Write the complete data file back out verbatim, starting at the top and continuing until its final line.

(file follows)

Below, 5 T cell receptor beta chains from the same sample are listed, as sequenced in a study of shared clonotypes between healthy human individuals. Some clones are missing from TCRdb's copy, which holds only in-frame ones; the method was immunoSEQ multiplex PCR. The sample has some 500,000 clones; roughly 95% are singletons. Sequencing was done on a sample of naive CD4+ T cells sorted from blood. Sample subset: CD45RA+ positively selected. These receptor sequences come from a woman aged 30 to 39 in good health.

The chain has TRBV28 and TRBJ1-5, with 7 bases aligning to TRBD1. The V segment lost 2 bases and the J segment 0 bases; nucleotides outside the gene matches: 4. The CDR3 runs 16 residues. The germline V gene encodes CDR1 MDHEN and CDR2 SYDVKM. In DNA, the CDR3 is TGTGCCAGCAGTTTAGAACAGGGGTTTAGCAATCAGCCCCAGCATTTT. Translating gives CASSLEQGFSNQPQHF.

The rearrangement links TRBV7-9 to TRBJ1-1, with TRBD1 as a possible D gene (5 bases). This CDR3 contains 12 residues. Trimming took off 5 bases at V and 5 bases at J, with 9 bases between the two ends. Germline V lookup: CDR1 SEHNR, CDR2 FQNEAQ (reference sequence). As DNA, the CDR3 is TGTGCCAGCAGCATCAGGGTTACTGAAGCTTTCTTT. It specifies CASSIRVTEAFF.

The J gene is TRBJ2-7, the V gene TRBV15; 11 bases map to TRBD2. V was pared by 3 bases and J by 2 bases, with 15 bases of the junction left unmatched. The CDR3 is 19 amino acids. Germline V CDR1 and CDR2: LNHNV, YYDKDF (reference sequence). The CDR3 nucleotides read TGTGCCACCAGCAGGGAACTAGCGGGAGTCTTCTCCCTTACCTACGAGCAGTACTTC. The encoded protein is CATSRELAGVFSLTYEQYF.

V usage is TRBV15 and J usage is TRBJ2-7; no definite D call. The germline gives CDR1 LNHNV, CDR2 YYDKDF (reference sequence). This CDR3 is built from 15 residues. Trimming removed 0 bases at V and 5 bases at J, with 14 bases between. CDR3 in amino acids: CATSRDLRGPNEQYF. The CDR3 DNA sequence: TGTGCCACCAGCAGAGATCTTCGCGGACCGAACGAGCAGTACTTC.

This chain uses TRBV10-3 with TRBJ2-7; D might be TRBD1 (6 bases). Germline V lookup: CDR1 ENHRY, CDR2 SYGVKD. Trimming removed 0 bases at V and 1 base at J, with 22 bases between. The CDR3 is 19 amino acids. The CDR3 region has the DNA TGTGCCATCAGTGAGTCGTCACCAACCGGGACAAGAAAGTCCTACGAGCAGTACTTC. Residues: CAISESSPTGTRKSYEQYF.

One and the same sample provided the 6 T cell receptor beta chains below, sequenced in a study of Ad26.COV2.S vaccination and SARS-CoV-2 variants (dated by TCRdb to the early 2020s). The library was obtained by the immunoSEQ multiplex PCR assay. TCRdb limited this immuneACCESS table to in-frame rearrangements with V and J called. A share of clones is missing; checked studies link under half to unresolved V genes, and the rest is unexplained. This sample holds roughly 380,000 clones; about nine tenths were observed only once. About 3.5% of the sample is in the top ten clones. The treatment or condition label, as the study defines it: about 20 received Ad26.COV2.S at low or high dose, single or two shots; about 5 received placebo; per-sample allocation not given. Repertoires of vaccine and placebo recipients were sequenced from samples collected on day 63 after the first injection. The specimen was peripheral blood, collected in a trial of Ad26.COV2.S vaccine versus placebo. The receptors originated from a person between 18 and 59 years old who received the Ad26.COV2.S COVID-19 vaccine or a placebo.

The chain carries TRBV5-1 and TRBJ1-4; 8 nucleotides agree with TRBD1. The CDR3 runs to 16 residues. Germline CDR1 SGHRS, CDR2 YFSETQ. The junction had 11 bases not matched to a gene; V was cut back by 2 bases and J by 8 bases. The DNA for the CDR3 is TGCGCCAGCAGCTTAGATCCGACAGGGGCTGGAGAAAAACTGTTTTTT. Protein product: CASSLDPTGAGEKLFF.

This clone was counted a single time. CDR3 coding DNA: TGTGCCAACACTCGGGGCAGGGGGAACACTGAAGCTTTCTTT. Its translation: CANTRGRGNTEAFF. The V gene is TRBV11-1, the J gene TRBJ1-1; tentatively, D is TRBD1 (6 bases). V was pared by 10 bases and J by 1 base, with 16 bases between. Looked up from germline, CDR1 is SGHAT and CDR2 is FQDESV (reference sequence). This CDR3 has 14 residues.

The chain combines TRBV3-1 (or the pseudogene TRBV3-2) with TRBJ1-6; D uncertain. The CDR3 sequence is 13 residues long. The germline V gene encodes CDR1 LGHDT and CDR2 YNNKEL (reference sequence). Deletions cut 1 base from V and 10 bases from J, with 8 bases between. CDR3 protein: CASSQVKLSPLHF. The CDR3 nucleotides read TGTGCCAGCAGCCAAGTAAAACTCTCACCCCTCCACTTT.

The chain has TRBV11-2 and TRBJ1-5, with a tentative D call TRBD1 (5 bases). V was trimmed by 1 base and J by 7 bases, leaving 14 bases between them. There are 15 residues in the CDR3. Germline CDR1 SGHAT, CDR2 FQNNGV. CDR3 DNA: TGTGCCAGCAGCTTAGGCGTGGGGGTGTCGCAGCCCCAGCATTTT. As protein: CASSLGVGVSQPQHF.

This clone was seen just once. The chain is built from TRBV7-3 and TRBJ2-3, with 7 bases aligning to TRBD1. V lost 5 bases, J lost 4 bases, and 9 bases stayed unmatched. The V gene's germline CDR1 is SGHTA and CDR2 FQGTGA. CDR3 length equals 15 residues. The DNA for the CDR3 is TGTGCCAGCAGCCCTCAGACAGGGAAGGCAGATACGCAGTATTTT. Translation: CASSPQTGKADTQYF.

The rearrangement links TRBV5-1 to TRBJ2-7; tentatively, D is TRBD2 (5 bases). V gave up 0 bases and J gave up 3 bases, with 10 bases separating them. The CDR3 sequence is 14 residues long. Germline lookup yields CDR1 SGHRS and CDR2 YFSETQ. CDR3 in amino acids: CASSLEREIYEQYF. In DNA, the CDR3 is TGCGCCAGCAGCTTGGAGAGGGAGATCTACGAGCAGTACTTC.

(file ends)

Below, 5 T cell receptor beta chains from the same sample are listed, as sequenced in a study of shared clonotypes between healthy human individuals. Some clones are missing from TCRdb's copy, which holds only in-frame ones; the method was immunoSEQ multiplex PCR. The sample has some 500,000 clones; roughly 95% are singletons. Sequencing was done on a sample of naive CD4+ T cells sorted from blood. Sample subset: CD45RA+ positively selected. These receptor sequences come from a woman aged 30 to 39 in good health.

The chain has TRBV28 and TRBJ1-5, with 7 bases aligning to TRBD1. The V segment lost 2 bases and the J segment 0 bases; nucleotides outside the gene matches: 4. The CDR3 runs 16 residues. The germline V gene encodes CDR1 MDHEN and CDR2 SYDVKM. In DNA, the CDR3 is TGTGCCAGCAGTTTAGAACAGGGGTTTAGCAATCAGCCCCAGCATTTT. Translating gives CASSLEQGFSNQPQHF.

The rearrangement links TRBV7-9 to TRBJ1-1, with TRBD1 as a possible D gene (5 bases). This CDR3 contains 12 residues. Trimming took off 5 bases at V and 5 bases at J, with 9 bases between the two ends. Germline V lookup: CDR1 SEHNR, CDR2 FQNEAQ (reference sequence). As DNA, the CDR3 is TGTGCCAGCAGCATCAGGGTTACTGAAGCTTTCTTT. It specifies CASSIRVTEAFF.

The J gene is TRBJ2-7, the V gene TRBV15; 11 bases map to TRBD2. V was pared by 3 bases and J by 2 bases, with 15 bases of the junction left unmatched. The CDR3 is 19 amino acids. Germline V CDR1 and CDR2: LNHNV, YYDKDF (reference sequence). The CDR3 nucleotides read TGTGCCACCAGCAGGGAACTAGCGGGAGTCTTCTCCCTTACCTACGAGCAGTACTTC. The encoded protein is CATSRELAGVFSLTYEQYF.

V usage is TRBV15 and J usage is TRBJ2-7; no definite D call. The germline gives CDR1 LNHNV, CDR2 YYDKDF (reference sequence). This CDR3 is built from 15 residues. Trimming removed 0 bases at V and 5 bases at J, with 14 bases between. CDR3 in amino acids: CATSRDLRGPNEQYF. The CDR3 DNA sequence: TGTGCCACCAGCAGAGATCTTCGCGGACCGAACGAGCAGTACTTC.

This chain uses TRBV10-3 with TRBJ2-7; D might be TRBD1 (6 bases). Germline V lookup: CDR1 ENHRY, CDR2 SYGVKD. Trimming removed 0 bases at V and 1 base at J, with 22 bases between. The CDR3 is 19 amino acids. The CDR3 region has the DNA TGTGCCATCAGTGAGTCGTCACCAACCGGGACAAGAAAGTCCTACGAGCAGTACTTC. Residues: CAISESSPTGTRKSYEQYF.

One and the same sample provided the 6 T cell receptor beta chains below, sequenced in a study of Ad26.COV2.S vaccination and SARS-CoV-2 variants (dated by TCRdb to the early 2020s). The library was obtained by the immunoSEQ multiplex PCR assay. TCRdb limited this immuneACCESS table to in-frame rearrangements with V and J called. A share of clones is missing; checked studies link under half to unresolved V genes, and the rest is unexplained. This sample holds roughly 380,000 clones; about nine tenths were observed only once. About 3.5% of the sample is in the top ten clones. The treatment or condition label, as the study defines it: about 20 received Ad26.COV2.S at low or high dose, single or two shots; about 5 received placebo; per-sample allocation not given. Repertoires of vaccine and placebo recipients were sequenced from samples collected on day 63 after the first injection. The specimen was peripheral blood, collected in a trial of Ad26.COV2.S vaccine versus placebo. The receptors originated from a person between 18 and 59 years old who received the Ad26.COV2.S COVID-19 vaccine or a placebo.

The chain carries TRBV5-1 and TRBJ1-4; 8 nucleotides agree with TRBD1. The CDR3 runs to 16 residues. Germline CDR1 SGHRS, CDR2 YFSETQ. The junction had 11 bases not matched to a gene; V was cut back by 2 bases and J by 8 bases. The DNA for the CDR3 is TGCGCCAGCAGCTTAGATCCGACAGGGGCTGGAGAAAAACTGTTTTTT. Protein product: CASSLDPTGAGEKLFF.

This clone was counted a single time. CDR3 coding DNA: TGTGCCAACACTCGGGGCAGGGGGAACACTGAAGCTTTCTTT. Its translation: CANTRGRGNTEAFF. The V gene is TRBV11-1, the J gene TRBJ1-1; tentatively, D is TRBD1 (6 bases). V was pared by 10 bases and J by 1 base, with 16 bases between. Looked up from germline, CDR1 is SGHAT and CDR2 is FQDESV (reference sequence). This CDR3 has 14 residues.

The chain combines TRBV3-1 (or the pseudogene TRBV3-2) with TRBJ1-6; D uncertain. The CDR3 sequence is 13 residues long. The germline V gene encodes CDR1 LGHDT and CDR2 YNNKEL (reference sequence). Deletions cut 1 base from V and 10 bases from J, with 8 bases between. CDR3 protein: CASSQVKLSPLHF. The CDR3 nucleotides read TGTGCCAGCAGCCAAGTAAAACTCTCACCCCTCCACTTT.

The chain has TRBV11-2 and TRBJ1-5, with a tentative D call TRBD1 (5 bases). V was trimmed by 1 base and J by 7 bases, leaving 14 bases between them. There are 15 residues in the CDR3. Germline CDR1 SGHAT, CDR2 FQNNGV. CDR3 DNA: TGTGCCAGCAGCTTAGGCGTGGGGGTGTCGCAGCCCCAGCATTTT. As protein: CASSLGVGVSQPQHF.

This clone was seen just once. The chain is built from TRBV7-3 and TRBJ2-3, with 7 bases aligning to TRBD1. V lost 5 bases, J lost 4 bases, and 9 bases stayed unmatched. The V gene's germline CDR1 is SGHTA and CDR2 FQGTGA. CDR3 length equals 15 residues. The DNA for the CDR3 is TGTGCCAGCAGCCCTCAGACAGGGAAGGCAGATACGCAGTATTTT. Translation: CASSPQTGKADTQYF.

The rearrangement links TRBV5-1 to TRBJ2-7; tentatively, D is TRBD2 (5 bases). V gave up 0 bases and J gave up 3 bases, with 10 bases separating them. The CDR3 sequence is 14 residues long. Germline lookup yields CDR1 SGHRS and CDR2 YFSETQ. CDR3 in amino acids: CASSLEREIYEQYF. In DNA, the CDR3 is TGCGCCAGCAGCTTGGAGAGGGAGATCTACGAGCAGTACTTC.